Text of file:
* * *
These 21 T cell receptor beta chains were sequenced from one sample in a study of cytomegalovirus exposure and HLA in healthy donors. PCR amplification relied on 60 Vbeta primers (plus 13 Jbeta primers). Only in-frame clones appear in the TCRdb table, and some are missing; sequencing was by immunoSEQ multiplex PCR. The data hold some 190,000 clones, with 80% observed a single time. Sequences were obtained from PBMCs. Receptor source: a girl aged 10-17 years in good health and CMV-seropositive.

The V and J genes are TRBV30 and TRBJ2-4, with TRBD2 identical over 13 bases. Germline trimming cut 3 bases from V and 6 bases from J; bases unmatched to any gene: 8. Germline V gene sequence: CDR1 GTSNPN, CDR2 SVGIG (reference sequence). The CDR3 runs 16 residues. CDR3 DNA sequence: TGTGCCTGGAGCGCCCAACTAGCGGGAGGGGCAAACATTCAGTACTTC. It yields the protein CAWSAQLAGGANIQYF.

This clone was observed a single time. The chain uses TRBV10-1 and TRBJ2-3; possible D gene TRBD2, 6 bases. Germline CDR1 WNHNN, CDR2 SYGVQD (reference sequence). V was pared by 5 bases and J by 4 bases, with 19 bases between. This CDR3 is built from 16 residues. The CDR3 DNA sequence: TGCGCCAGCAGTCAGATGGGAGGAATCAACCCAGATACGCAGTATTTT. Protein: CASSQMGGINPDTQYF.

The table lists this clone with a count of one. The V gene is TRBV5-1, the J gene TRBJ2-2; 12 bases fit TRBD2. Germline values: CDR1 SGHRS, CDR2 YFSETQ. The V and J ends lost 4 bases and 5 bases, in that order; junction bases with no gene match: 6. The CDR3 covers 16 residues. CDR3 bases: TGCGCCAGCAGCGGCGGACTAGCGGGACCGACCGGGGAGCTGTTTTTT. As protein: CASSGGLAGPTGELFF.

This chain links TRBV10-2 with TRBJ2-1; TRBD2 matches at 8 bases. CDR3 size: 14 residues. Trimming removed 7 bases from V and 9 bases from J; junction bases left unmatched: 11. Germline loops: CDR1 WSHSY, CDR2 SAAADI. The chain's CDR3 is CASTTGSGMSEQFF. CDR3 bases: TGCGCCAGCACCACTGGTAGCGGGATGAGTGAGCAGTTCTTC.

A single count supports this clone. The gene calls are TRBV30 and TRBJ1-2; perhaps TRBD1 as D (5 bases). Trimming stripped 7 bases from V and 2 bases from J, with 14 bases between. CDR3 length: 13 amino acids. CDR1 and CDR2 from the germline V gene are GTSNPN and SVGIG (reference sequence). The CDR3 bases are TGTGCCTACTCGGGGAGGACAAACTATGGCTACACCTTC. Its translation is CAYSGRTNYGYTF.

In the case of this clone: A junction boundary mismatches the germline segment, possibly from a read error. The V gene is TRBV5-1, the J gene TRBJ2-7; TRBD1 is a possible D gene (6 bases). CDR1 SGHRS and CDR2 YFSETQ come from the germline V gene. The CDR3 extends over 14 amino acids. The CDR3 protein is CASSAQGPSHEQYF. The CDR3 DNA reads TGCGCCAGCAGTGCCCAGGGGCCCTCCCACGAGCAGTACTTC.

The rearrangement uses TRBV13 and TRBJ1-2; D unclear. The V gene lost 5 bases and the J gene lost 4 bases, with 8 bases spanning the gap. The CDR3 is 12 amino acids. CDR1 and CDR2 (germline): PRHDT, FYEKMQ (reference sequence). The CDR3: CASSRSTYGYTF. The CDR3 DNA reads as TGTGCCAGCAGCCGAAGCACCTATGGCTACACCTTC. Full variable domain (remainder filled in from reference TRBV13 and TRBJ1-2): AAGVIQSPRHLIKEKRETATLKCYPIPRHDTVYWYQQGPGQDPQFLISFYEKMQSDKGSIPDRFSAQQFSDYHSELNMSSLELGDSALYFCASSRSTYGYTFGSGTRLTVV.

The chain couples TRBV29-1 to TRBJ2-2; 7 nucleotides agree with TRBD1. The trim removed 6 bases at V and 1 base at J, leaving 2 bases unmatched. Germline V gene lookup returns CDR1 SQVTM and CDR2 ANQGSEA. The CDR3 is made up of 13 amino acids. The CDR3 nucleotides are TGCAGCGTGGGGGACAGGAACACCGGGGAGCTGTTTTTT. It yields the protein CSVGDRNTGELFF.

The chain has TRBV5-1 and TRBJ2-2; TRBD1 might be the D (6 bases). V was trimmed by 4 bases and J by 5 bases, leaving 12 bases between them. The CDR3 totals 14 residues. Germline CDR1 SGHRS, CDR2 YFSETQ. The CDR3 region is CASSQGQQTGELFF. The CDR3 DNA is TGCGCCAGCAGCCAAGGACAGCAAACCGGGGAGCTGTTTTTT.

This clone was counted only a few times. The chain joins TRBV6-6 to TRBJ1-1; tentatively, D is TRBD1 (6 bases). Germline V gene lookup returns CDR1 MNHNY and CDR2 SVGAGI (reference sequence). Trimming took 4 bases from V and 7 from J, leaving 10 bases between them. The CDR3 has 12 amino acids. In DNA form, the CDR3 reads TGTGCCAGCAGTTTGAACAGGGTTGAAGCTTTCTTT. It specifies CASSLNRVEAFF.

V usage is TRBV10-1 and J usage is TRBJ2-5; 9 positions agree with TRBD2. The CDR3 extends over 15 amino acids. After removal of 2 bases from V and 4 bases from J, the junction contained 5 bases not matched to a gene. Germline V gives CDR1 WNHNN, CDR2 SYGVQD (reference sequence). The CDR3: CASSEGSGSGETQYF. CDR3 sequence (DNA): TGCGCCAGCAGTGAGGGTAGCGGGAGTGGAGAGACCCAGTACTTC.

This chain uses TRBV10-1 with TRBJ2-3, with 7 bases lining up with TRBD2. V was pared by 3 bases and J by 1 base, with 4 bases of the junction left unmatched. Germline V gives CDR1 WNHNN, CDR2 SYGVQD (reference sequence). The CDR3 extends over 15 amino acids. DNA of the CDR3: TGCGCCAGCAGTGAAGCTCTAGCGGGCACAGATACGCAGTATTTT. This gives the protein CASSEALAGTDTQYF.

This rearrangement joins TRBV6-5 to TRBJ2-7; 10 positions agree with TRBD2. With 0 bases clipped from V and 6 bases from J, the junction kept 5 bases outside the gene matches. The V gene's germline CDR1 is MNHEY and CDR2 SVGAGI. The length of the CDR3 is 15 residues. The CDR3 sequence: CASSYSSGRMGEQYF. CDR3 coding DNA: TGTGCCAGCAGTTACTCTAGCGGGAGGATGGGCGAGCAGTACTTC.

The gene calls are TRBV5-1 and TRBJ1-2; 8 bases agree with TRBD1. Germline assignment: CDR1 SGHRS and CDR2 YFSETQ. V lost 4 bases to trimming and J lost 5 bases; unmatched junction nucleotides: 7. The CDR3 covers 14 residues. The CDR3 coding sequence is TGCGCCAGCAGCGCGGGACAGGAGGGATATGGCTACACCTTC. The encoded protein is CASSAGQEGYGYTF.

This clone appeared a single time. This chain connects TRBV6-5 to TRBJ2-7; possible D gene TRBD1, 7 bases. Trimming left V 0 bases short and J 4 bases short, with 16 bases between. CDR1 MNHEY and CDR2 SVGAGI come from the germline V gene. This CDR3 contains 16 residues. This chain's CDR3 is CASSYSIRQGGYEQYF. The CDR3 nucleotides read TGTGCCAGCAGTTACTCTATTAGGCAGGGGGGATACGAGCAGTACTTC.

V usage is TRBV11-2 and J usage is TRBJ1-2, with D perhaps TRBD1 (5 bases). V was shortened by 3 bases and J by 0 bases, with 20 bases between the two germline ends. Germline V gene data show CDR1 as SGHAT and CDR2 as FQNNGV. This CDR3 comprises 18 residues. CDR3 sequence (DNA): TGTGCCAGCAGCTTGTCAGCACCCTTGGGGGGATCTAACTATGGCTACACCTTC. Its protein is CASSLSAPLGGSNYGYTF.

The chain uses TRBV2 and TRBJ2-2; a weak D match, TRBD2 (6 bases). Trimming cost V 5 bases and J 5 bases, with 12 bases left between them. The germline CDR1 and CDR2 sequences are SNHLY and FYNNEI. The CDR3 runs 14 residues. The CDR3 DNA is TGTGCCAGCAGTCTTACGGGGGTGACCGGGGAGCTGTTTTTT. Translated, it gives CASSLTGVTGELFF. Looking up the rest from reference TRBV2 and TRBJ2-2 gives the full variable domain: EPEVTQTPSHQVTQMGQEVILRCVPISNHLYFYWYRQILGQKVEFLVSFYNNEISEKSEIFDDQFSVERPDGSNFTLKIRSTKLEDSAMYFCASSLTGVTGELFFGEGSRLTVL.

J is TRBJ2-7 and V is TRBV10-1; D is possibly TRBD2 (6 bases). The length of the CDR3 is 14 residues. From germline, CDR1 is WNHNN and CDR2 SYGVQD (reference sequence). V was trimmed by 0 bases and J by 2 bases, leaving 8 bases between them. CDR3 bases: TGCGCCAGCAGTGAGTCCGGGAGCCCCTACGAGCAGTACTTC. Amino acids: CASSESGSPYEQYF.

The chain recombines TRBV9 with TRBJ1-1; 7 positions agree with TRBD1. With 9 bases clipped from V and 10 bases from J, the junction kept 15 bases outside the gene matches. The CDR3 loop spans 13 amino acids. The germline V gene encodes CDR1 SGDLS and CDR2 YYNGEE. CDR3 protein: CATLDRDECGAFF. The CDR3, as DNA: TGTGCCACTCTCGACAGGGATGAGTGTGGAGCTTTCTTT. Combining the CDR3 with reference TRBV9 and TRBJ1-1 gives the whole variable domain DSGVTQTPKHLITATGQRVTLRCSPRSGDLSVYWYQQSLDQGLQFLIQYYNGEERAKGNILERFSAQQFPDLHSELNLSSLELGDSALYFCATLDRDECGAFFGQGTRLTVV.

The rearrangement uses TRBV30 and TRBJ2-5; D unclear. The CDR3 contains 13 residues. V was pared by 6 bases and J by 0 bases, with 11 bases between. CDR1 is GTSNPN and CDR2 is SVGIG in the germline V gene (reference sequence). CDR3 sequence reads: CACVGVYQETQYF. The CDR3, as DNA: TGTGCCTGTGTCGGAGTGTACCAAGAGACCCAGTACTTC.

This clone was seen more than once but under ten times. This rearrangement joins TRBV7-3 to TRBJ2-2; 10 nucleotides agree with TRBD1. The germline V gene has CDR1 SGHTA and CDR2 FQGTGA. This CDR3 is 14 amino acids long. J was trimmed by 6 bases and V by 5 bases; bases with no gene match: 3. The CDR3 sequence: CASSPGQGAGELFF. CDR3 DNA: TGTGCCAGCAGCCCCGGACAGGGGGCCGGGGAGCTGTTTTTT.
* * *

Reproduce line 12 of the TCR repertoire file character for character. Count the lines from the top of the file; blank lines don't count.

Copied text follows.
V usage is TRBV10-1 and J usage is TRBJ2-5; 9 positions agree with TRBD2. The CDR3 extends over 15 amino acids. After removal of 2 bases from V and 4 bases from J, the junction contained 5 bases not matched to a gene. Germline V gives CDR1 WNHNN, CDR2 SYGVQD (reference sequence). The CDR3: CASSEGSGSGETQYF. CDR3 sequence (DNA): TGCGCCAGCAGTGAGGGTAGCGGGAGTGGAGAGACCCAGTACTTC.